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INDIANAPOLIS (Reuters) - Swine flu is spreading in Indiana, with human cases rising tenfold in a week, state public health officials said on Wednesday, confirming 113 people are infected and saying they expect to see more.
The total confirmed cases of the Influenza A variant virus that has been transmissible from swine to humans in Indiana jumped from just 11 last week. The cases, which show symptoms of a mild seasonal flu, have been found in 18 counties across the state, state health official said.
On Monday, Indiana said it was closing the swine barn at its state fair one day early after six pigs showed elevated temperatures that could be a sign of the illness.
"It's important for folks to remember this is a mild illness with symptoms similar to what we see with seasonal flu," Dr. Gregory Larkin, the state's health commissioner, said in a statement.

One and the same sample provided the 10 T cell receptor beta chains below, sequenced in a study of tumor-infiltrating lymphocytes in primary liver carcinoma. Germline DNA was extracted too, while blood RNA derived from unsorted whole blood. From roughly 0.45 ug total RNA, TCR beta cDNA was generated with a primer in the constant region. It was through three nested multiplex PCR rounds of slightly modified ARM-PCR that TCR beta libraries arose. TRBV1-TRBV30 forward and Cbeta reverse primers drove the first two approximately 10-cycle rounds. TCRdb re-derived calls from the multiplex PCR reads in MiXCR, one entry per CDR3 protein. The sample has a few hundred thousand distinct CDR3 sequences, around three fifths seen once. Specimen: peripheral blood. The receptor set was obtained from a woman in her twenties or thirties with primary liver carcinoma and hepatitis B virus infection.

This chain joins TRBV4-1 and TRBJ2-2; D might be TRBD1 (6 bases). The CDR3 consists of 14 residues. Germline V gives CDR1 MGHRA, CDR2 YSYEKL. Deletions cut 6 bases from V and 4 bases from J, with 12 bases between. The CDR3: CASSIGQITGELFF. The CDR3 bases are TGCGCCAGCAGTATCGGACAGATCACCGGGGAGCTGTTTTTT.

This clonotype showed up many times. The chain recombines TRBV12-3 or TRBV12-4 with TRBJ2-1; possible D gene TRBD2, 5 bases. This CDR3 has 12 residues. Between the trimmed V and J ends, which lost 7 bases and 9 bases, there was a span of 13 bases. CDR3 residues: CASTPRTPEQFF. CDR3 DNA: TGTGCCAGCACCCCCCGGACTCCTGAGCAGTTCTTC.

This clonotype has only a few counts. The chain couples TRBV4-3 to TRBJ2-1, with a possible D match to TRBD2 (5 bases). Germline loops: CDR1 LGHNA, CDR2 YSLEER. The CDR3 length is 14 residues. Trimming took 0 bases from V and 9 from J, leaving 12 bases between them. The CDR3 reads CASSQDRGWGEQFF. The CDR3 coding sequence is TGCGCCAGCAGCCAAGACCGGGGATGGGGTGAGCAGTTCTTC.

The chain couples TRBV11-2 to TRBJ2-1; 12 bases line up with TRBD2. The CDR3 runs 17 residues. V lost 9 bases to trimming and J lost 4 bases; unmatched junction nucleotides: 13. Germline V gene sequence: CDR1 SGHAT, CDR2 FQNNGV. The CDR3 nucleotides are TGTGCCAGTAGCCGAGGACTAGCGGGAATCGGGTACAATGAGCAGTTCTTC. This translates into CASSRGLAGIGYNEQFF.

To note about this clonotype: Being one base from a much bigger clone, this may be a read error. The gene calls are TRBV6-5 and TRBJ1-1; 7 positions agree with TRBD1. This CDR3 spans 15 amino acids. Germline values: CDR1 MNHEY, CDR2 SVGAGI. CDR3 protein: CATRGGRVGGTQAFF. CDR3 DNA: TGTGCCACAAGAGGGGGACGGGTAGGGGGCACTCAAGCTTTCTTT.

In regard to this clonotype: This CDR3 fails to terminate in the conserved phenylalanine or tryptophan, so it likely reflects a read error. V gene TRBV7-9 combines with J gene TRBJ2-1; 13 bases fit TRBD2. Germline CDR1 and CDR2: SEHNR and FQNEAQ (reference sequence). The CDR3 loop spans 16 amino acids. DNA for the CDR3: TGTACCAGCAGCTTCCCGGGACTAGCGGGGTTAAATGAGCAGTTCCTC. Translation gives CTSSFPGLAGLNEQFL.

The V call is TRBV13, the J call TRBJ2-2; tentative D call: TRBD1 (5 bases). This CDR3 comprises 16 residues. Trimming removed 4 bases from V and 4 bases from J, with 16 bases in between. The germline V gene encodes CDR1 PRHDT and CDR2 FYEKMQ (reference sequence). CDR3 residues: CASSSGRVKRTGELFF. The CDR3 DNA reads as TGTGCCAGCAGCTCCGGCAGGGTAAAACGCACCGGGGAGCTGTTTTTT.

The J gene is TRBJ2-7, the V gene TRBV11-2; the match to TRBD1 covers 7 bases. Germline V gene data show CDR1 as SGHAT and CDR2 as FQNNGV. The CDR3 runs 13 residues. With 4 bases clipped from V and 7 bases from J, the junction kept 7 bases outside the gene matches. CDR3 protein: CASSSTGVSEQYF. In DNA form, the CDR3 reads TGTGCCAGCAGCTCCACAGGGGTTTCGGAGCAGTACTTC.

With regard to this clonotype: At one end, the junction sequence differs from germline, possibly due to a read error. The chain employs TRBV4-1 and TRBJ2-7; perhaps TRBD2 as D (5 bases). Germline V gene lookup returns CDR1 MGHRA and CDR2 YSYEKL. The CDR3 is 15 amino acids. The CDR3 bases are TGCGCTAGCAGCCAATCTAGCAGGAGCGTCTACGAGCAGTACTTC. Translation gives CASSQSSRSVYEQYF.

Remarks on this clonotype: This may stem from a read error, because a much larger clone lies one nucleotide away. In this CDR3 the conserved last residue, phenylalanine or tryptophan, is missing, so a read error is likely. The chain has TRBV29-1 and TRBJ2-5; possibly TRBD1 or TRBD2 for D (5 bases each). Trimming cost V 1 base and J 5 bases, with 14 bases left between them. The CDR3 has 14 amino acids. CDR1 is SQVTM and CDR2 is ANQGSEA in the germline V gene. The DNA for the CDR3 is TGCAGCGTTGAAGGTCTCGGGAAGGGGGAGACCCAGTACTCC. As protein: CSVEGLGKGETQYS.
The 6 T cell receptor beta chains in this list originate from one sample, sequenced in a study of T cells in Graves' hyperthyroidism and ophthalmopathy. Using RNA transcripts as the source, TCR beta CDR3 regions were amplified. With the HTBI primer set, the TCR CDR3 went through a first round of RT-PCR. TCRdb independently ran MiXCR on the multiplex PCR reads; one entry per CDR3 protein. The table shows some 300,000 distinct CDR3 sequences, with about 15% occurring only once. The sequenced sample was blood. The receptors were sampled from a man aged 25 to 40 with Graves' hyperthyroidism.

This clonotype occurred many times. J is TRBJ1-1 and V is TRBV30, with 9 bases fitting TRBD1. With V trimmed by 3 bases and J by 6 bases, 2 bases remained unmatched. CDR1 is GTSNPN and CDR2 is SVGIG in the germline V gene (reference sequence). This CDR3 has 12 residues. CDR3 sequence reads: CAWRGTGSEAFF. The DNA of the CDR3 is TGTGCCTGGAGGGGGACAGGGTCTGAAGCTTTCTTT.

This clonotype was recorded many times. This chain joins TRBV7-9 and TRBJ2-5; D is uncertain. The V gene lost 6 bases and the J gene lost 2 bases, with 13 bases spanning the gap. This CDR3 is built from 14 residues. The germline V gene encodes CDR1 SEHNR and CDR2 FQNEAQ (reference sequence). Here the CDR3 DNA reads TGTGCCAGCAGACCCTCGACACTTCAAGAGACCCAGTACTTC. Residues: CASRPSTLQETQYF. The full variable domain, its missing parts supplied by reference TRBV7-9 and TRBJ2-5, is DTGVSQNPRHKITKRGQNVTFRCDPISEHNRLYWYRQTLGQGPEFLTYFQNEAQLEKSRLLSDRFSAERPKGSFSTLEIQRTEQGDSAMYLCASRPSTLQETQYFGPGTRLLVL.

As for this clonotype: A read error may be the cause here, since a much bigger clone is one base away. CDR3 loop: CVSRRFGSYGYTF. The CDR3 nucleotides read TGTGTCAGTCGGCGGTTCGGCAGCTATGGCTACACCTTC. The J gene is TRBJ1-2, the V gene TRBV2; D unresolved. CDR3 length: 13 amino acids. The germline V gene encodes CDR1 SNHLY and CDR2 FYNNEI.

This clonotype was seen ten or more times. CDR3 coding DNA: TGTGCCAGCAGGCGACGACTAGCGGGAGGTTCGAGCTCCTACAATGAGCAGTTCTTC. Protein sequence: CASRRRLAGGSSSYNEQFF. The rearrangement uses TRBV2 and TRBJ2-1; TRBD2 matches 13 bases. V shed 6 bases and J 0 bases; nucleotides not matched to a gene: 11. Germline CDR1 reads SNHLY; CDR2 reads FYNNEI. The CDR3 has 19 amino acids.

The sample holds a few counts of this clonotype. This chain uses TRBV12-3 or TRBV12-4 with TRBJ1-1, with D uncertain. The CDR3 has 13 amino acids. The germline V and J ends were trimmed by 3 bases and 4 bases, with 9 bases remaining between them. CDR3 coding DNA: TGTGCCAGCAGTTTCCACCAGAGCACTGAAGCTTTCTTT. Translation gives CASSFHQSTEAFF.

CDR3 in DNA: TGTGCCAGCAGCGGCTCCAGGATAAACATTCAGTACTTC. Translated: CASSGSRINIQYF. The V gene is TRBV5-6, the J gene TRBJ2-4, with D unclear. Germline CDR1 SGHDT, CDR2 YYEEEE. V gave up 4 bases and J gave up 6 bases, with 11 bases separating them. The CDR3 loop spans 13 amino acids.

Health officials have warned people to wash their hands before and after they are near swine and to not eat or drink in close proximity to pigs.
Federal officials have reported an unusually high number of human swine flu cases from a relatively new strain, influenza A variant, that came up last year.
Last week, the U.S. Centers for Disease Control and Prevention warned people to be cautious around pigs after several cases of swine flu were linked to attendance at agricultural fairs where sick pigs were present.
At the time, the CDC reported a dozen new cases of the swine flu variant had pushed the number of total cases to 29 seen since the H3N2v strain had surfaced in July 2011. Since last week, health officials in Ohio and Indiana had reported additional cases.
In Ohio, officials said they now had 30 confirmed cases, double the previous total, all in people who had direct contact with swine at fairs. No human-to-human passage of the virus has been confirmed in Ohio, officials said.
The flu in swine rarely jumps to humans, but can be spread when people are standing near an infected pig that coughs or sneezes. The flu also can be spread when a person touches an infected pig or a surface, and then their own mouth or nose.
"We believe most of these cases are still due to contact with pigs," CDC spokesman Tom Skinner said on Wednesday. "However, limited human-to-human transmission with this virus has been observed in the past and we expect that some human to human spread will be observed in these current outbreaks."
Additional reporting by Karen Pierog in Chicago; Writing by David Bailey; Editing by Corrie MacLaggan and David Gregorio